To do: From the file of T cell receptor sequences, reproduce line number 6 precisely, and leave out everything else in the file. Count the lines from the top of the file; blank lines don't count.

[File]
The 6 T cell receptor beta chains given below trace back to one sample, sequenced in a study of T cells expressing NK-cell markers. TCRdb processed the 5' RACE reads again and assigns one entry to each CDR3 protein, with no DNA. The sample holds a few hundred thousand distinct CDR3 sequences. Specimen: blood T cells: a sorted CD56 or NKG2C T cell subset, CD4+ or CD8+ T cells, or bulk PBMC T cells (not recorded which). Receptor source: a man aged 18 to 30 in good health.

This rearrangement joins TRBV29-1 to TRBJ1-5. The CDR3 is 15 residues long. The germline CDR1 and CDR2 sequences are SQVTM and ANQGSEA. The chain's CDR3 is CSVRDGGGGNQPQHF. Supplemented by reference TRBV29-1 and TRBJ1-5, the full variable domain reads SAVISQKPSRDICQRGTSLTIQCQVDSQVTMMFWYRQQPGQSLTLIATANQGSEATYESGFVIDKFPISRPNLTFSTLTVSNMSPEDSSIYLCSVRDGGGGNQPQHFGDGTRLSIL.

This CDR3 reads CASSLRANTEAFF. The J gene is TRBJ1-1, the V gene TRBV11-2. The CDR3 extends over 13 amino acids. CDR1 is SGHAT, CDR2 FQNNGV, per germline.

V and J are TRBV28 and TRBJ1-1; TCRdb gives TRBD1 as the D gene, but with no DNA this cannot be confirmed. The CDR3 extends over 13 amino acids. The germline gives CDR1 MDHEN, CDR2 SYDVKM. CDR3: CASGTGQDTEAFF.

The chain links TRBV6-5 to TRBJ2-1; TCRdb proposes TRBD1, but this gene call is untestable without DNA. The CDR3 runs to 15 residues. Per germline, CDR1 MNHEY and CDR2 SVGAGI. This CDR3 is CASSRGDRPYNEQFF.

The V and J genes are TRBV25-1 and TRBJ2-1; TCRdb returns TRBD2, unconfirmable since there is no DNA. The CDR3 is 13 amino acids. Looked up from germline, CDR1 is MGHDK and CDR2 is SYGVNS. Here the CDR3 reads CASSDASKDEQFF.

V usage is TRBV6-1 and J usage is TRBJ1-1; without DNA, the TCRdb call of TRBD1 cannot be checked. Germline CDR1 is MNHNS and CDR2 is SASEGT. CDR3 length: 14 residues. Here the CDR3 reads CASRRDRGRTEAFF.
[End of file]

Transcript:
The V and J genes are TRBV25-1 and TRBJ2-1; TCRdb returns TRBD2, unconfirmable since there is no DNA. The CDR3 is 13 amino acids. Looked up from germline, CDR1 is MGHDK and CDR2 is SYGVNS. Here the CDR3 reads CASSDASKDEQFF.